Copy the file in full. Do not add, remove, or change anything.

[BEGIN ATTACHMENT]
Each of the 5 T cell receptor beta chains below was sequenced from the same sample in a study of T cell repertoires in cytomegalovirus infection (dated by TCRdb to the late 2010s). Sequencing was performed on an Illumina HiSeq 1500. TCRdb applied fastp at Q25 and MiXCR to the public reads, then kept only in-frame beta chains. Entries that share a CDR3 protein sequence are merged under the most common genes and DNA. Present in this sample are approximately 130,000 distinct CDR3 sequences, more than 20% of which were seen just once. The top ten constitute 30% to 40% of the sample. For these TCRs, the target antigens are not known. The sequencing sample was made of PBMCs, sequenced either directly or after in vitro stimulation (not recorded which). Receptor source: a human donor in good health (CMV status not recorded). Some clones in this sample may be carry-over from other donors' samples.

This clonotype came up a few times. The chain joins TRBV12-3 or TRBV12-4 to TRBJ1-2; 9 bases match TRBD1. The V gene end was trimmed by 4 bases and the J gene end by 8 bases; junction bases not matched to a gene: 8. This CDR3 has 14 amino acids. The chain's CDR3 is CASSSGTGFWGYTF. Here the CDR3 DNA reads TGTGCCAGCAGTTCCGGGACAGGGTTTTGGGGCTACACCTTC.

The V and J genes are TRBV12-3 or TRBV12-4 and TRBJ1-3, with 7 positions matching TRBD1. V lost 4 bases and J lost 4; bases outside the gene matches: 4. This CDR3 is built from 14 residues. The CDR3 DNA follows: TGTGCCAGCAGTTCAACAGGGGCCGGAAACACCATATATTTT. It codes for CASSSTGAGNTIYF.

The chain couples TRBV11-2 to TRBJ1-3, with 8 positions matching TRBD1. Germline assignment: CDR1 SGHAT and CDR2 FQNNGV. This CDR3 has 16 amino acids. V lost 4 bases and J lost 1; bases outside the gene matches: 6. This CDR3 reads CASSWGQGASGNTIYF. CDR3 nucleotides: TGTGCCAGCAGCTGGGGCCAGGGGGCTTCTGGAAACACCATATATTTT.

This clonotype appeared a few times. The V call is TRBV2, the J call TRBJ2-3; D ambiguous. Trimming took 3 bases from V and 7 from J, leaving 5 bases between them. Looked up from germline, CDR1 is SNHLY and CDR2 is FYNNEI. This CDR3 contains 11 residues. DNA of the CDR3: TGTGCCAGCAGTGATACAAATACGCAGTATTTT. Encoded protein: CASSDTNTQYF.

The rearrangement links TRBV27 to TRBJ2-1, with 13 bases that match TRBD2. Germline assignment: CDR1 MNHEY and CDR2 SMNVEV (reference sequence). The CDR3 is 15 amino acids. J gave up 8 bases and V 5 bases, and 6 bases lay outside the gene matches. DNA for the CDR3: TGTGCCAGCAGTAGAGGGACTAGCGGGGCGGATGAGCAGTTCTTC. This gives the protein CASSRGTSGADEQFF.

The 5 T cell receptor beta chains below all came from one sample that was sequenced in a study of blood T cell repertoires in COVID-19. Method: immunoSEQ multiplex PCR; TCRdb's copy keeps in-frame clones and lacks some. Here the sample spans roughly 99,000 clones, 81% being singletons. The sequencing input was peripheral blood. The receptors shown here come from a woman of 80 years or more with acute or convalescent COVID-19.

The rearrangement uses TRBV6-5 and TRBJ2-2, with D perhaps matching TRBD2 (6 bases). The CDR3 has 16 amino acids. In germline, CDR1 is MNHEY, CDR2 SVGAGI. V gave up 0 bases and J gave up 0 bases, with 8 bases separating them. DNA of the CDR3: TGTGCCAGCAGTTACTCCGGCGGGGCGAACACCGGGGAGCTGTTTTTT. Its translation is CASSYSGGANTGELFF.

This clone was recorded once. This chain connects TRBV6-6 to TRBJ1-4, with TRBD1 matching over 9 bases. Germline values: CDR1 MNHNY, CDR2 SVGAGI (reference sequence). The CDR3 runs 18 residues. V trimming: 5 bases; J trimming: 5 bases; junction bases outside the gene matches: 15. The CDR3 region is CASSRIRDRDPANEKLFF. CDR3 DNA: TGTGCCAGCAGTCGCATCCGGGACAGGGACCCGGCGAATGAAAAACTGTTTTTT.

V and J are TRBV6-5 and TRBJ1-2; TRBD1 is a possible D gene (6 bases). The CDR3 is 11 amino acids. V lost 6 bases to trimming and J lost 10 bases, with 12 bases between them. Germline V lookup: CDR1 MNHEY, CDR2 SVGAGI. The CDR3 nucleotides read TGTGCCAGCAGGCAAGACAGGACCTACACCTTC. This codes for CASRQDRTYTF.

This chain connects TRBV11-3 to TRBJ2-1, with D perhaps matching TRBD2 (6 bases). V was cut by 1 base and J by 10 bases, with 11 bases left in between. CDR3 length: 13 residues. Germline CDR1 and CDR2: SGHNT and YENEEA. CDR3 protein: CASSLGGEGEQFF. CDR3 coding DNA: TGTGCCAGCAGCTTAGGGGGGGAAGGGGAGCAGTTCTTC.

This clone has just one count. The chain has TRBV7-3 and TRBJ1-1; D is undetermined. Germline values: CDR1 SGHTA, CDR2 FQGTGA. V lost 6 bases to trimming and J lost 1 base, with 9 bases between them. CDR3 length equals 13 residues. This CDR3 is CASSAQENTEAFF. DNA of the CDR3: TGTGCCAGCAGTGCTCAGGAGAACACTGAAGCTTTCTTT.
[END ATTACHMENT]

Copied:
Each of the 5 T cell receptor beta chains below was sequenced from the same sample in a study of T cell repertoires in cytomegalovirus infection (dated by TCRdb to the late 2010s). Sequencing was performed on an Illumina HiSeq 1500. TCRdb applied fastp at Q25 and MiXCR to the public reads, then kept only in-frame beta chains. Entries that share a CDR3 protein sequence are merged under the most common genes and DNA. Present in this sample are approximately 130,000 distinct CDR3 sequences, more than 20% of which were seen just once. The top ten constitute 30% to 40% of the sample. For these TCRs, the target antigens are not known. The sequencing sample was made of PBMCs, sequenced either directly or after in vitro stimulation (not recorded which). Receptor source: a human donor in good health (CMV status not recorded). Some clones in this sample may be carry-over from other donors' samples.

This clonotype came up a few times. The chain joins TRBV12-3 or TRBV12-4 to TRBJ1-2; 9 bases match TRBD1. The V gene end was trimmed by 4 bases and the J gene end by 8 bases; junction bases not matched to a gene: 8. This CDR3 has 14 amino acids. The chain's CDR3 is CASSSGTGFWGYTF. Here the CDR3 DNA reads TGTGCCAGCAGTTCCGGGACAGGGTTTTGGGGCTACACCTTC.

The V and J genes are TRBV12-3 or TRBV12-4 and TRBJ1-3, with 7 positions matching TRBD1. V lost 4 bases and J lost 4; bases outside the gene matches: 4. This CDR3 is built from 14 residues. The CDR3 DNA follows: TGTGCCAGCAGTTCAACAGGGGCCGGAAACACCATATATTTT. It codes for CASSSTGAGNTIYF.

The chain couples TRBV11-2 to TRBJ1-3, with 8 positions matching TRBD1. Germline assignment: CDR1 SGHAT and CDR2 FQNNGV. This CDR3 has 16 amino acids. V lost 4 bases and J lost 1; bases outside the gene matches: 6. This CDR3 reads CASSWGQGASGNTIYF. CDR3 nucleotides: TGTGCCAGCAGCTGGGGCCAGGGGGCTTCTGGAAACACCATATATTTT.

This clonotype appeared a few times. The V call is TRBV2, the J call TRBJ2-3; D ambiguous. Trimming took 3 bases from V and 7 from J, leaving 5 bases between them. Looked up from germline, CDR1 is SNHLY and CDR2 is FYNNEI. This CDR3 contains 11 residues. DNA of the CDR3: TGTGCCAGCAGTGATACAAATACGCAGTATTTT. Encoded protein: CASSDTNTQYF.

The rearrangement links TRBV27 to TRBJ2-1, with 13 bases that match TRBD2. Germline assignment: CDR1 MNHEY and CDR2 SMNVEV (reference sequence). The CDR3 is 15 amino acids. J gave up 8 bases and V 5 bases, and 6 bases lay outside the gene matches. DNA for the CDR3: TGTGCCAGCAGTAGAGGGACTAGCGGGGCGGATGAGCAGTTCTTC. This gives the protein CASSRGTSGADEQFF.

The 5 T cell receptor beta chains below all came from one sample that was sequenced in a study of blood T cell repertoires in COVID-19. Method: immunoSEQ multiplex PCR; TCRdb's copy keeps in-frame clones and lacks some. Here the sample spans roughly 99,000 clones, 81% being singletons. The sequencing input was peripheral blood. The receptors shown here come from a woman of 80 years or more with acute or convalescent COVID-19.

The rearrangement uses TRBV6-5 and TRBJ2-2, with D perhaps matching TRBD2 (6 bases). The CDR3 has 16 amino acids. In germline, CDR1 is MNHEY, CDR2 SVGAGI. V gave up 0 bases and J gave up 0 bases, with 8 bases separating them. DNA of the CDR3: TGTGCCAGCAGTTACTCCGGCGGGGCGAACACCGGGGAGCTGTTTTTT. Its translation is CASSYSGGANTGELFF.

This clone was recorded once. This chain connects TRBV6-6 to TRBJ1-4, with TRBD1 matching over 9 bases. Germline values: CDR1 MNHNY, CDR2 SVGAGI (reference sequence). The CDR3 runs 18 residues. V trimming: 5 bases; J trimming: 5 bases; junction bases outside the gene matches: 15. The CDR3 region is CASSRIRDRDPANEKLFF. CDR3 DNA: TGTGCCAGCAGTCGCATCCGGGACAGGGACCCGGCGAATGAAAAACTGTTTTTT.

V and J are TRBV6-5 and TRBJ1-2; TRBD1 is a possible D gene (6 bases). The CDR3 is 11 amino acids. V lost 6 bases to trimming and J lost 10 bases, with 12 bases between them. Germline V lookup: CDR1 MNHEY, CDR2 SVGAGI. The CDR3 nucleotides read TGTGCCAGCAGGCAAGACAGGACCTACACCTTC. This codes for CASRQDRTYTF.

This chain connects TRBV11-3 to TRBJ2-1, with D perhaps matching TRBD2 (6 bases). V was cut by 1 base and J by 10 bases, with 11 bases left in between. CDR3 length: 13 residues. Germline CDR1 and CDR2: SGHNT and YENEEA. CDR3 protein: CASSLGGEGEQFF. CDR3 coding DNA: TGTGCCAGCAGCTTAGGGGGGGAAGGGGAGCAGTTCTTC.

This clone has just one count. The chain has TRBV7-3 and TRBJ1-1; D is undetermined. Germline values: CDR1 SGHTA, CDR2 FQGTGA. V lost 6 bases to trimming and J lost 1 base, with 9 bases between them. CDR3 length equals 13 residues. This CDR3 is CASSAQENTEAFF. DNA of the CDR3: TGTGCCAGCAGTGCTCAGGAGAACACTGAAGCTTTCTTT.